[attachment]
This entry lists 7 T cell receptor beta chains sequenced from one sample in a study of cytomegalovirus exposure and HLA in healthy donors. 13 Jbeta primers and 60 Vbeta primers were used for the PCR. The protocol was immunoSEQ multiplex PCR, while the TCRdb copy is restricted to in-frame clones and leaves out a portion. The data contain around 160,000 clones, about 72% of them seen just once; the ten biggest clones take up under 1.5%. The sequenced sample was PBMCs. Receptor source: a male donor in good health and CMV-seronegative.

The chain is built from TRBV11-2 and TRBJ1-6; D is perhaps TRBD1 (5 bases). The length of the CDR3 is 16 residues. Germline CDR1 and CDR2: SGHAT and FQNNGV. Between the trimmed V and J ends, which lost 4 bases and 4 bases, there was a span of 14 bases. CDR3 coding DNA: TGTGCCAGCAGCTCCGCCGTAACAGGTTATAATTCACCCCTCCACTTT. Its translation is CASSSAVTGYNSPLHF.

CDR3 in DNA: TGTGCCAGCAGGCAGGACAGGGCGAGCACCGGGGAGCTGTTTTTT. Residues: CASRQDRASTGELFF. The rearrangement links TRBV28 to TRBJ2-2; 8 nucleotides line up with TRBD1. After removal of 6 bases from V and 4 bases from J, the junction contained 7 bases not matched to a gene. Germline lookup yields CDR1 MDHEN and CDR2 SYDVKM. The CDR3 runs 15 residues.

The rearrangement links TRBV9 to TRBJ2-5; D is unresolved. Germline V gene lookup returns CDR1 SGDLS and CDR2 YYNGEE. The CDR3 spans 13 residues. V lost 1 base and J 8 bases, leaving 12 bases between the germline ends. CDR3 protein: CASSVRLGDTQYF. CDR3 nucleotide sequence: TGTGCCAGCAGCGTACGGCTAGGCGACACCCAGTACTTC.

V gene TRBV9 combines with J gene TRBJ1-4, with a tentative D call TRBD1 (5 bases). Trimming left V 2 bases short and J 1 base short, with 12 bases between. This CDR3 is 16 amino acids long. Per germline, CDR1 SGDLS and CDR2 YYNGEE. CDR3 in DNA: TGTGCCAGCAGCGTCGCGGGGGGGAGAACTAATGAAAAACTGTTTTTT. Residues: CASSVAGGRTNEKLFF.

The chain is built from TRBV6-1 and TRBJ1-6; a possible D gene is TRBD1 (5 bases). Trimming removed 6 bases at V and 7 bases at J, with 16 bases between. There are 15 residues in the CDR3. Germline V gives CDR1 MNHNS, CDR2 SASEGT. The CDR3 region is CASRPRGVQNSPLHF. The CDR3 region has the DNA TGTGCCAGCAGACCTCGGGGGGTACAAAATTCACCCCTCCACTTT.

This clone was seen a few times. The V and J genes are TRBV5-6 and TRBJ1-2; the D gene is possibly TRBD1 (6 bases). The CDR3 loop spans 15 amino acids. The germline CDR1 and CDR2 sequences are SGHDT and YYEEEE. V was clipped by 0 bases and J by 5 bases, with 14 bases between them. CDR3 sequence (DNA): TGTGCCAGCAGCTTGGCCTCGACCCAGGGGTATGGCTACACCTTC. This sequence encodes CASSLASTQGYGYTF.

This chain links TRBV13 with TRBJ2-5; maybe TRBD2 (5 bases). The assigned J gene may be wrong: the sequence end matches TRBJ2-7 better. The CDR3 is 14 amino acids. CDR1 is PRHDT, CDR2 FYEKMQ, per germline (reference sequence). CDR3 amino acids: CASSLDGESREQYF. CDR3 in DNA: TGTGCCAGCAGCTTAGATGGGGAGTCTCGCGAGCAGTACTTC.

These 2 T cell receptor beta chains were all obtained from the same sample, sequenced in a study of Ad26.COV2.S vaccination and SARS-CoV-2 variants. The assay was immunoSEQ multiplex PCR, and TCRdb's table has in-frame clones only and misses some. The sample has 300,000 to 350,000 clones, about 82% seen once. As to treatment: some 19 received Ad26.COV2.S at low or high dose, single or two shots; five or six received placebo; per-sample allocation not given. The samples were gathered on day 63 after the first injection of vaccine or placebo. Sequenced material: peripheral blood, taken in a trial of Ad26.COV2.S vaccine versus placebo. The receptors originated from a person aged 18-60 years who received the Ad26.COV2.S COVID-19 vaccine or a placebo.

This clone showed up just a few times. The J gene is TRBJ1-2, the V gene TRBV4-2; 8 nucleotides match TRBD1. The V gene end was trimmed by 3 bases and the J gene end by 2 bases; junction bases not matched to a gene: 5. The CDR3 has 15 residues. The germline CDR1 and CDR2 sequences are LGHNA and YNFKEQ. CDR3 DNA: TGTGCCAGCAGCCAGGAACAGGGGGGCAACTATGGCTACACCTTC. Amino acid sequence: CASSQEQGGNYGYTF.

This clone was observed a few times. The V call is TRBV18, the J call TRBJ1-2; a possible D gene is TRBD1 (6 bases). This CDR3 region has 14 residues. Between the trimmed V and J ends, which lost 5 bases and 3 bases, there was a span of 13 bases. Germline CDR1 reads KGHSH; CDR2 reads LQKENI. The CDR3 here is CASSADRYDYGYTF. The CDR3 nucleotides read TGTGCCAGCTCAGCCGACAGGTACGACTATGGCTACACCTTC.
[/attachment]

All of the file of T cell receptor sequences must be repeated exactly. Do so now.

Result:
This entry lists 7 T cell receptor beta chains sequenced from one sample in a study of cytomegalovirus exposure and HLA in healthy donors. 13 Jbeta primers and 60 Vbeta primers were used for the PCR. The protocol was immunoSEQ multiplex PCR, while the TCRdb copy is restricted to in-frame clones and leaves out a portion. The data contain around 160,000 clones, about 72% of them seen just once; the ten biggest clones take up under 1.5%. The sequenced sample was PBMCs. Receptor source: a male donor in good health and CMV-seronegative.

The chain is built from TRBV11-2 and TRBJ1-6; D is perhaps TRBD1 (5 bases). The length of the CDR3 is 16 residues. Germline CDR1 and CDR2: SGHAT and FQNNGV. Between the trimmed V and J ends, which lost 4 bases and 4 bases, there was a span of 14 bases. CDR3 coding DNA: TGTGCCAGCAGCTCCGCCGTAACAGGTTATAATTCACCCCTCCACTTT. Its translation is CASSSAVTGYNSPLHF.

CDR3 in DNA: TGTGCCAGCAGGCAGGACAGGGCGAGCACCGGGGAGCTGTTTTTT. Residues: CASRQDRASTGELFF. The rearrangement links TRBV28 to TRBJ2-2; 8 nucleotides line up with TRBD1. After removal of 6 bases from V and 4 bases from J, the junction contained 7 bases not matched to a gene. Germline lookup yields CDR1 MDHEN and CDR2 SYDVKM. The CDR3 runs 15 residues.

The rearrangement links TRBV9 to TRBJ2-5; D is unresolved. Germline V gene lookup returns CDR1 SGDLS and CDR2 YYNGEE. The CDR3 spans 13 residues. V lost 1 base and J 8 bases, leaving 12 bases between the germline ends. CDR3 protein: CASSVRLGDTQYF. CDR3 nucleotide sequence: TGTGCCAGCAGCGTACGGCTAGGCGACACCCAGTACTTC.

V gene TRBV9 combines with J gene TRBJ1-4, with a tentative D call TRBD1 (5 bases). Trimming left V 2 bases short and J 1 base short, with 12 bases between. This CDR3 is 16 amino acids long. Per germline, CDR1 SGDLS and CDR2 YYNGEE. CDR3 in DNA: TGTGCCAGCAGCGTCGCGGGGGGGAGAACTAATGAAAAACTGTTTTTT. Residues: CASSVAGGRTNEKLFF.

The chain is built from TRBV6-1 and TRBJ1-6; a possible D gene is TRBD1 (5 bases). Trimming removed 6 bases at V and 7 bases at J, with 16 bases between. There are 15 residues in the CDR3. Germline V gives CDR1 MNHNS, CDR2 SASEGT. The CDR3 region is CASRPRGVQNSPLHF. The CDR3 region has the DNA TGTGCCAGCAGACCTCGGGGGGTACAAAATTCACCCCTCCACTTT.

This clone was seen a few times. The V and J genes are TRBV5-6 and TRBJ1-2; the D gene is possibly TRBD1 (6 bases). The CDR3 loop spans 15 amino acids. The germline CDR1 and CDR2 sequences are SGHDT and YYEEEE. V was clipped by 0 bases and J by 5 bases, with 14 bases between them. CDR3 sequence (DNA): TGTGCCAGCAGCTTGGCCTCGACCCAGGGGTATGGCTACACCTTC. This sequence encodes CASSLASTQGYGYTF.

This chain links TRBV13 with TRBJ2-5; maybe TRBD2 (5 bases). The assigned J gene may be wrong: the sequence end matches TRBJ2-7 better. The CDR3 is 14 amino acids. CDR1 is PRHDT, CDR2 FYEKMQ, per germline (reference sequence). CDR3 amino acids: CASSLDGESREQYF. CDR3 in DNA: TGTGCCAGCAGCTTAGATGGGGAGTCTCGCGAGCAGTACTTC.

These 2 T cell receptor beta chains were all obtained from the same sample, sequenced in a study of Ad26.COV2.S vaccination and SARS-CoV-2 variants. The assay was immunoSEQ multiplex PCR, and TCRdb's table has in-frame clones only and misses some. The sample has 300,000 to 350,000 clones, about 82% seen once. As to treatment: some 19 received Ad26.COV2.S at low or high dose, single or two shots; five or six received placebo; per-sample allocation not given. The samples were gathered on day 63 after the first injection of vaccine or placebo. Sequenced material: peripheral blood, taken in a trial of Ad26.COV2.S vaccine versus placebo. The receptors originated from a person aged 18-60 years who received the Ad26.COV2.S COVID-19 vaccine or a placebo.

This clone showed up just a few times. The J gene is TRBJ1-2, the V gene TRBV4-2; 8 nucleotides match TRBD1. The V gene end was trimmed by 3 bases and the J gene end by 2 bases; junction bases not matched to a gene: 5. The CDR3 has 15 residues. The germline CDR1 and CDR2 sequences are LGHNA and YNFKEQ. CDR3 DNA: TGTGCCAGCAGCCAGGAACAGGGGGGCAACTATGGCTACACCTTC. Amino acid sequence: CASSQEQGGNYGYTF.

This clone was observed a few times. The V call is TRBV18, the J call TRBJ1-2; a possible D gene is TRBD1 (6 bases). This CDR3 region has 14 residues. Between the trimmed V and J ends, which lost 5 bases and 3 bases, there was a span of 13 bases. Germline CDR1 reads KGHSH; CDR2 reads LQKENI. The CDR3 here is CASSADRYDYGYTF. The CDR3 nucleotides read TGTGCCAGCTCAGCCGACAGGTACGACTATGGCTACACCTTC.